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Welcome to another Author Spotlight! These spotlights showcase authors’ (predominantly women and people of color) writing talents and published works. As you may or may not know, I do theme weeks of prominent holidays/events throughout the year on my site. For Latinx/Hispanic Heritage Month, I feature authors in the Latinx and/or Hispanic community. So, without further ado, let’s meet author S. Salazar!

About the Author:

author S. Salazar

S. Salazar is a mixed-Puerto Rican author living in diaspora in the Pacific Northwest. Her work has been featured in Harpur Palate, The Acentos Review, Poet Lore, Booth Journal, and elsewhere. Her work explores generational trauma, identity, Latinx heritage, diaspora, and mental health. Her book, Raíces, Relics, and Other Ghosts (Kelsay Books 2023) is her debut collection. When she isn’t writing, she can be found hiking with loved ones, talking to her parrot, Gizmo, and gushing over every dog she sees.

When did you start your love for writing?

My love for writing stems from my love of music and my exposure to a whimsical poetry book making project in middle school. Poetry is a gorgeous balance between linguistic and visual art, a combo of two artforms I’ve spent my whole life loving. 

Of all of the book genres, what drew you to write about yours?

beverage in cup next to open book
Photo by Ena Marinkovic on

I felt compelled to write my book in the poetry genre because, sometimes, when the themes are so big and heavy (trauma, diaspora, loss, grief, etc.), I find that shorter, more emotionally charged pieces are more effective to get the messages across. Poetry is perfect for that. 

How does your writing connect with your heritage? 

My writing connects to my heritage through the (re)discovery of it. My parents didn’t teach me about any part of Puerto Rican culture. I didn’t have any contact with mis tios and my cousins until three years ago. Writing this book created a bridge from me to them. The only reason I’m connected to my heritage is because I had an idea to start a book after years of silently asking why transformed into asking out loud. 

assorted coloured umbrellas hanging near buildings
Photo by Reynaldo #brigworkz Brigantty on

What’s your favorite Latinx/Hispanic story or character? 

Oh my goodness, there’s so many. For young adult books, my favorite titles are Everything Within and in Between by Nikki Bartholemess, Color Me In by Natasha Diaz, and The Inexplicable Logic of My Life by Benjamin A. Saenz. For Poetry, some some of my favorite titles are The Carrying by Ada Limón, How to Pull Apart the Earth by Karla Cordero, Cenzias by Cynthia Guardado, and A Small Story About the Sky by Alberto Rios.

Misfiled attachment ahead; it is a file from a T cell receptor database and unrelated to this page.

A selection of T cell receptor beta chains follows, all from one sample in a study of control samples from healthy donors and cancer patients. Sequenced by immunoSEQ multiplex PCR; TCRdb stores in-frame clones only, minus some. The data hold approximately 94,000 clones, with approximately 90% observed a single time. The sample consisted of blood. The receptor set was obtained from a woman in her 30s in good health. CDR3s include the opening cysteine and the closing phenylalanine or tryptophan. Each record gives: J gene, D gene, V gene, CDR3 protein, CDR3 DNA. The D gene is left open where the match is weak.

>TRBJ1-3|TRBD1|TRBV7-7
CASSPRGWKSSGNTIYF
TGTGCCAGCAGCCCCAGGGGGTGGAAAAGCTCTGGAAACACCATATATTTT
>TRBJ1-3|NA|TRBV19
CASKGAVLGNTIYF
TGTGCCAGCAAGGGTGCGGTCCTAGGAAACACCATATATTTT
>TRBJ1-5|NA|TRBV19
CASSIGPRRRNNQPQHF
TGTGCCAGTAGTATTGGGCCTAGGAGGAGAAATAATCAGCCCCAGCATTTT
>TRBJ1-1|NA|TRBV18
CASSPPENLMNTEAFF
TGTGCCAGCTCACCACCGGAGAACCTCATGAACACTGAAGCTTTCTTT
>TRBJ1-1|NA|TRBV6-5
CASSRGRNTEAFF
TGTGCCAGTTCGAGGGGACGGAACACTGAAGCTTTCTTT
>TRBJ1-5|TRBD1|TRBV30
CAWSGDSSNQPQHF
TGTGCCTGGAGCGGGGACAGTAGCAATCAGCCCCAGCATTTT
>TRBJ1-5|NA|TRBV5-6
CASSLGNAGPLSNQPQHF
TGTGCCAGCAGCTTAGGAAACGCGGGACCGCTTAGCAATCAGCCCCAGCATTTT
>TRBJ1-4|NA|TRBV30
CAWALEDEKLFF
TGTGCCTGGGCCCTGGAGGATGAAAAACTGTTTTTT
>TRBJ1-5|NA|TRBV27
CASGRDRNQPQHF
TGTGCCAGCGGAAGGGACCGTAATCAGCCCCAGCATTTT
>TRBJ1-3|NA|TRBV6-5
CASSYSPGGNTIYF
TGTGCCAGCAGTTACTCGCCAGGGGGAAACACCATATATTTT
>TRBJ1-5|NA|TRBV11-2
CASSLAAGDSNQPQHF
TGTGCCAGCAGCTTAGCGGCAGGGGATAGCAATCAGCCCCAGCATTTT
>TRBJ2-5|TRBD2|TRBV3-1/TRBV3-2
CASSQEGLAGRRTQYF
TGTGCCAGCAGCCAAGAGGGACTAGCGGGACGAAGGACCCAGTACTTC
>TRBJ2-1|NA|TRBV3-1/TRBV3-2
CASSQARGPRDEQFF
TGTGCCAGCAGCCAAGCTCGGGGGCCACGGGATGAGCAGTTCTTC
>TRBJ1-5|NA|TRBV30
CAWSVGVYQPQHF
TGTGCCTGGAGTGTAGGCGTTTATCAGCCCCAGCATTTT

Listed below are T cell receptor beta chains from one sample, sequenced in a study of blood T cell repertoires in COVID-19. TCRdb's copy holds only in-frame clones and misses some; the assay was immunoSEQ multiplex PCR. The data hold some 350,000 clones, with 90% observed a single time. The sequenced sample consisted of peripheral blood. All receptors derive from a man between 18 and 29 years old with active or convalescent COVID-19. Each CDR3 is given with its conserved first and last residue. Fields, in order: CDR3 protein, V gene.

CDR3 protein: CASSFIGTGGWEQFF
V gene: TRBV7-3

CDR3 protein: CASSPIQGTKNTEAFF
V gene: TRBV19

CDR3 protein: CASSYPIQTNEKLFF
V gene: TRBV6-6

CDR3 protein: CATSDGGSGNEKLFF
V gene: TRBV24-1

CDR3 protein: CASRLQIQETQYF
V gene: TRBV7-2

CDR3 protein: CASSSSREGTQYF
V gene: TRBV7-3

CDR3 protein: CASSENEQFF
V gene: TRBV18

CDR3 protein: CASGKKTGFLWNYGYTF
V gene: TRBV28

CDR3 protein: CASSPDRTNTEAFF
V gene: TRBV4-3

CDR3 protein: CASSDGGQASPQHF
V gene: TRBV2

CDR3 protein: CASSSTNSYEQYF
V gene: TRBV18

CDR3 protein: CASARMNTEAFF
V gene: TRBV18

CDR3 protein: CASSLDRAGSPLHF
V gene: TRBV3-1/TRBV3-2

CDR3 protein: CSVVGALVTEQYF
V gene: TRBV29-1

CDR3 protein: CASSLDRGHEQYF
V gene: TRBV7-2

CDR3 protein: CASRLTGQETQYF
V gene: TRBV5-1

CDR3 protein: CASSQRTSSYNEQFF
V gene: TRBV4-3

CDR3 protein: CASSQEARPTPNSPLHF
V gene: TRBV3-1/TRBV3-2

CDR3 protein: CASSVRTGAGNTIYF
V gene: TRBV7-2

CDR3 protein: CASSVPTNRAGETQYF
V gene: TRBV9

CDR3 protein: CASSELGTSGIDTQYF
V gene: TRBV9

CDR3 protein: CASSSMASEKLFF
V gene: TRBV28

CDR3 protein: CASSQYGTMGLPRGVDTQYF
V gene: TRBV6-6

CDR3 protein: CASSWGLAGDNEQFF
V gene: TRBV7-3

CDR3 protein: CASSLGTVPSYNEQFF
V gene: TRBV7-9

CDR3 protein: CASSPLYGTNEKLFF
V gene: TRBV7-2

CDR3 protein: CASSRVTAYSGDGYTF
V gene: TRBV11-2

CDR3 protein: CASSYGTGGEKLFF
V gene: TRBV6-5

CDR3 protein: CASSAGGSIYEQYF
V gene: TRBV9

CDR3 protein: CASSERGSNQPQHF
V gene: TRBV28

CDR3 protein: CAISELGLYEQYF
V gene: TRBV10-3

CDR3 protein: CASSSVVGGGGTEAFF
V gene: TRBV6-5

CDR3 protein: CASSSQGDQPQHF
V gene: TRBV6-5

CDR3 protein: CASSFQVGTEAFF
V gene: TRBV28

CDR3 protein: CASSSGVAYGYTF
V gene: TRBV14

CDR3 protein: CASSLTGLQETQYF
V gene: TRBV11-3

What is one thing about your culture that you wish more people knew about?

I wish I knew more about everything, but I most importantly want to learn more about my culture’s (dis)connection to the Earth, including agriculture (Abuela grew up on a farm), and speaking/writing in Spanish more. My collection was my introduction to using Spanish more. It would also be so amazing to learn the dialect-specific words you can’t learn in textbooks or on Duolingo. Most of all though, I wish I knew more about where to find spaces in-person to learn about and celebrate my Puerto Rican culture. Rural spaces make this challenging.

What makes your book(S)/writing special?

My poetic voice is unique. I can switch from being casual to literary real quick, and the switch feels appropriate to the subject/tone I want. I’m learning more about voice all the time, especially through reading, but so far as I’ve been told, I’ve managed to teach myself voice pretty well. My book also has some spectacular concrete/shape poems, which is quite unique when it comes to form.

So…what are you working on now?

Oh man, what am I not working on? Right now, I’m enrolled in a MFA program. So, I’m working on a second poetry collection. This one focuses on mental health/illness/wellbeing, especially anxiety/generalized anxiety disorder and the symptoms/struggles comorbid with it. I also have a manuscript that deals with inherited trauma in relation to mental illness and diaspora. 

My goodness, S. Salazar has a lovely personality! Salazar, I know you’ll go far with your poems and your academic endeavors!  I wish you all the best in your future writing endeavors! You can reach her at:

Thank you all for reading, and remember:

Live. Love. Laugh.

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